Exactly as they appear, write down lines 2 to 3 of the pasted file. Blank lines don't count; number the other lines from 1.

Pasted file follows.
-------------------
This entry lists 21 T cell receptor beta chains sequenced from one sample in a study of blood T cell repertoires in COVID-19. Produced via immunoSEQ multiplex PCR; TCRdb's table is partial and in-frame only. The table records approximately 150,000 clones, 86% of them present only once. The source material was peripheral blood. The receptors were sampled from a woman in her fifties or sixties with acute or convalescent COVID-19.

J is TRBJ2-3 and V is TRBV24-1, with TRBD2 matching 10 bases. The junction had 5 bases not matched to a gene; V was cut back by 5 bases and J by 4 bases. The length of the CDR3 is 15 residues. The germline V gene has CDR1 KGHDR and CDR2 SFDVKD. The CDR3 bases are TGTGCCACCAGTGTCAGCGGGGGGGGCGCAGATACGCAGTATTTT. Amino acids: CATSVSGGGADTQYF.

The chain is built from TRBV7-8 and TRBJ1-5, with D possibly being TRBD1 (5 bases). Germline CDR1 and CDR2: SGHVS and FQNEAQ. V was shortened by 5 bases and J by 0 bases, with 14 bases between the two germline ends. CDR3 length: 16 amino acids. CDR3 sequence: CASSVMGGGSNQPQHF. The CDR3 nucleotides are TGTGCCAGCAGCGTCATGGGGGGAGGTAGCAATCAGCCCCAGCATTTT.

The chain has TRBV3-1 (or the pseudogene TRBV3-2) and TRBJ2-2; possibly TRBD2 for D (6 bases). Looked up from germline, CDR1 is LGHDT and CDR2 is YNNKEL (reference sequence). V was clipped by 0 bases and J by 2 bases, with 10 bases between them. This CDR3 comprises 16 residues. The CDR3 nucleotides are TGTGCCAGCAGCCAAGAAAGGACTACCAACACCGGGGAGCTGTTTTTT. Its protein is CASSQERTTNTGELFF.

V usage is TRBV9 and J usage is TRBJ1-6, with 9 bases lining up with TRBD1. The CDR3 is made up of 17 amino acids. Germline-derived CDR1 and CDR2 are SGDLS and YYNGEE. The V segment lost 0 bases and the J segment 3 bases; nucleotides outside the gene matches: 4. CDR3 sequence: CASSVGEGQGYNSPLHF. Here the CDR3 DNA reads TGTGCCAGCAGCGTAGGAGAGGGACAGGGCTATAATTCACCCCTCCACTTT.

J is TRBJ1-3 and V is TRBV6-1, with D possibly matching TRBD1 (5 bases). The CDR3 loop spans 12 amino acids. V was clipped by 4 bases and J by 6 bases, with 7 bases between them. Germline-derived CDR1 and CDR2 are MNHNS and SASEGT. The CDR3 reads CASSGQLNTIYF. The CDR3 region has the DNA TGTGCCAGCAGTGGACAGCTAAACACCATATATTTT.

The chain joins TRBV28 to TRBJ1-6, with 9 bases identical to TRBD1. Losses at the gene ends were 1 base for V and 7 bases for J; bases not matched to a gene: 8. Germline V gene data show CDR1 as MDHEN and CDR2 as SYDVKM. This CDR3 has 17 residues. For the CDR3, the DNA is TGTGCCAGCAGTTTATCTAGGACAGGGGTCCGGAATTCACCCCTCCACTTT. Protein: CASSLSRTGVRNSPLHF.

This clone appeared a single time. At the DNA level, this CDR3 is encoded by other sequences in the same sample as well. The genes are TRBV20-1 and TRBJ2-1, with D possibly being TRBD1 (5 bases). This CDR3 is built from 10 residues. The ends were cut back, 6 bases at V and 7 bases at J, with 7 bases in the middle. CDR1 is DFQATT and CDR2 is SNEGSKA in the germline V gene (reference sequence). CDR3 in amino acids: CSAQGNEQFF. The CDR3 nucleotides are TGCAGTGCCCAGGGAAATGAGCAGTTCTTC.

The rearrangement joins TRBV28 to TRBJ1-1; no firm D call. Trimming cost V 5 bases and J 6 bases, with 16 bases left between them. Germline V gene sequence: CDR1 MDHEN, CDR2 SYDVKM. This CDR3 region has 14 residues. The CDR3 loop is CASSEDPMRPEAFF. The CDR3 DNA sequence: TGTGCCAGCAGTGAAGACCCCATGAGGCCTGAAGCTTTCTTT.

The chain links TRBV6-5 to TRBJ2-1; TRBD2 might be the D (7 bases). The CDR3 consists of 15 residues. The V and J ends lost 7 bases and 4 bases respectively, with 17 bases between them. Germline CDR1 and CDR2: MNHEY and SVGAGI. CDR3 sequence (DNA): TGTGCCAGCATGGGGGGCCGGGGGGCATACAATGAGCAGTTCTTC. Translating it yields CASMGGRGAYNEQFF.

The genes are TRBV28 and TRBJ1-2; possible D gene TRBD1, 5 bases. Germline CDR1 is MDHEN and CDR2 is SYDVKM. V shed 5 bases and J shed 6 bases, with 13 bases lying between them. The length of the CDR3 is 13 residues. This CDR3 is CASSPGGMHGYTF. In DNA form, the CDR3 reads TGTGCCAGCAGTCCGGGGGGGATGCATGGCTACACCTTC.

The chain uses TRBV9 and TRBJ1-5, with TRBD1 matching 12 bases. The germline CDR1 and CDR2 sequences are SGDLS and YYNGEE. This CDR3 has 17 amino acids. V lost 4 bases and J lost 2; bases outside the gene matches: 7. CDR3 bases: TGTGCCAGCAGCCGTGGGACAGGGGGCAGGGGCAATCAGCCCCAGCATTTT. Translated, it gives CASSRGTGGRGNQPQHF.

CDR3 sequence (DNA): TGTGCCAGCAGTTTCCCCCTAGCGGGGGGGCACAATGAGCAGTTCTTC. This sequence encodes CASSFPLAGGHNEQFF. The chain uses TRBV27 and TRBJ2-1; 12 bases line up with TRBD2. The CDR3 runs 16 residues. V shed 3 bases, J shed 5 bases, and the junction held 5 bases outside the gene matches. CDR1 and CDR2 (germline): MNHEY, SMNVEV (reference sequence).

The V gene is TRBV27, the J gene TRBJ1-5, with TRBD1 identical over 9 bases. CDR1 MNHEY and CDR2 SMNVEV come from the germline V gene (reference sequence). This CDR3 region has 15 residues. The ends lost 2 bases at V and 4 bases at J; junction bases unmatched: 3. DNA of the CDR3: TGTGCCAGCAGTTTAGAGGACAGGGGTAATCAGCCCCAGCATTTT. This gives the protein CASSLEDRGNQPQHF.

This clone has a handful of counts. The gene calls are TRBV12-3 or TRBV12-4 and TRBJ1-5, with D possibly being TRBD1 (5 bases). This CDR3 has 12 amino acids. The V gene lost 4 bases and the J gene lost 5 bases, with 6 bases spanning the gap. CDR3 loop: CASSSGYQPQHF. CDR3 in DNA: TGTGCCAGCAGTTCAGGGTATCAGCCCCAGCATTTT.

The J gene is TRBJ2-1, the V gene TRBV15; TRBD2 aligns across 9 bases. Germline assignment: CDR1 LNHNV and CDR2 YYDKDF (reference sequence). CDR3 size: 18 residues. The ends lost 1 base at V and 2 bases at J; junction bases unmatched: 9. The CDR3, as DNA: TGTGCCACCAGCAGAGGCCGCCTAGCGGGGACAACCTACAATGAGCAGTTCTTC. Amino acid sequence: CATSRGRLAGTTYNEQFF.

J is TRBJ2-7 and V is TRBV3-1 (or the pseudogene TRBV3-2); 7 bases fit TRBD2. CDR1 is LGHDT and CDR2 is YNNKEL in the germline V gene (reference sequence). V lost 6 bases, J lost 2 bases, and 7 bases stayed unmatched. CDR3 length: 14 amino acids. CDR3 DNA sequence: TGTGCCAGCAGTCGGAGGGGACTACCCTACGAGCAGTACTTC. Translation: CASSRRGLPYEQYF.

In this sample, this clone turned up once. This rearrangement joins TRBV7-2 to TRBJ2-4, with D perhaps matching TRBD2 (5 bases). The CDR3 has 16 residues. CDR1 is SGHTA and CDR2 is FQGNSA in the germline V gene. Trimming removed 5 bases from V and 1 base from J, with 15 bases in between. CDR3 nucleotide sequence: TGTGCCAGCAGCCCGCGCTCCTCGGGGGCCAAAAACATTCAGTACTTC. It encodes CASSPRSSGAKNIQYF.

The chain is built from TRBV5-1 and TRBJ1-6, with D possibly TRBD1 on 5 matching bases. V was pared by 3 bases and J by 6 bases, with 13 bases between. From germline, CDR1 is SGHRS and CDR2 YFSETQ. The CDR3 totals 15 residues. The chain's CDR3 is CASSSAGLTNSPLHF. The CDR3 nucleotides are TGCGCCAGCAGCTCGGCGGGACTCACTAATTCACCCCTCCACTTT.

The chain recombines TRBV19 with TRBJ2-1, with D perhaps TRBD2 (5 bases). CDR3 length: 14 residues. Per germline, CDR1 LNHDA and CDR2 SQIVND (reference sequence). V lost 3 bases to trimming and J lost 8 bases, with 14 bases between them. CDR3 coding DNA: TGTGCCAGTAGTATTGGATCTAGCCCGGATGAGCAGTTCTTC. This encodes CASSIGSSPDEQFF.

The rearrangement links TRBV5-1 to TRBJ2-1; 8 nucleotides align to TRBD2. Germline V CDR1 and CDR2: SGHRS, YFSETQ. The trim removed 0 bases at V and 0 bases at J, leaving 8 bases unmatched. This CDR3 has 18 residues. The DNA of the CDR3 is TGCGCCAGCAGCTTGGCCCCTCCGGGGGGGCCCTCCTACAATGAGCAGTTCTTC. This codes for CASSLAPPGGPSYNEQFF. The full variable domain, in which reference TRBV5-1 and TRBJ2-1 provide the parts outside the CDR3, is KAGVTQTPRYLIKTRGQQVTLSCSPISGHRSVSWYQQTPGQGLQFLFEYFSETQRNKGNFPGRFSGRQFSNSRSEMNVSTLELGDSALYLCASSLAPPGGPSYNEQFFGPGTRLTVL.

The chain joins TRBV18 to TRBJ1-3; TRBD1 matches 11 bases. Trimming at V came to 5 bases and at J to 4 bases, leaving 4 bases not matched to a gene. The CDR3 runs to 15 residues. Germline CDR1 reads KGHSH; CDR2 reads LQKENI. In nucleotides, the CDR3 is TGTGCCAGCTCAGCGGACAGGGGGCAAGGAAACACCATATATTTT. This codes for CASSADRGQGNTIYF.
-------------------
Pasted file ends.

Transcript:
J is TRBJ2-3 and V is TRBV24-1, with TRBD2 matching 10 bases. The junction had 5 bases not matched to a gene; V was cut back by 5 bases and J by 4 bases. The length of the CDR3 is 15 residues. The germline V gene has CDR1 KGHDR and CDR2 SFDVKD. The CDR3 bases are TGTGCCACCAGTGTCAGCGGGGGGGGCGCAGATACGCAGTATTTT. Amino acids: CATSVSGGGADTQYF.

The chain is built from TRBV7-8 and TRBJ1-5, with D possibly being TRBD1 (5 bases). Germline CDR1 and CDR2: SGHVS and FQNEAQ. V was shortened by 5 bases and J by 0 bases, with 14 bases between the two germline ends. CDR3 length: 16 amino acids. CDR3 sequence: CASSVMGGGSNQPQHF. The CDR3 nucleotides are TGTGCCAGCAGCGTCATGGGGGGAGGTAGCAATCAGCCCCAGCATTTT.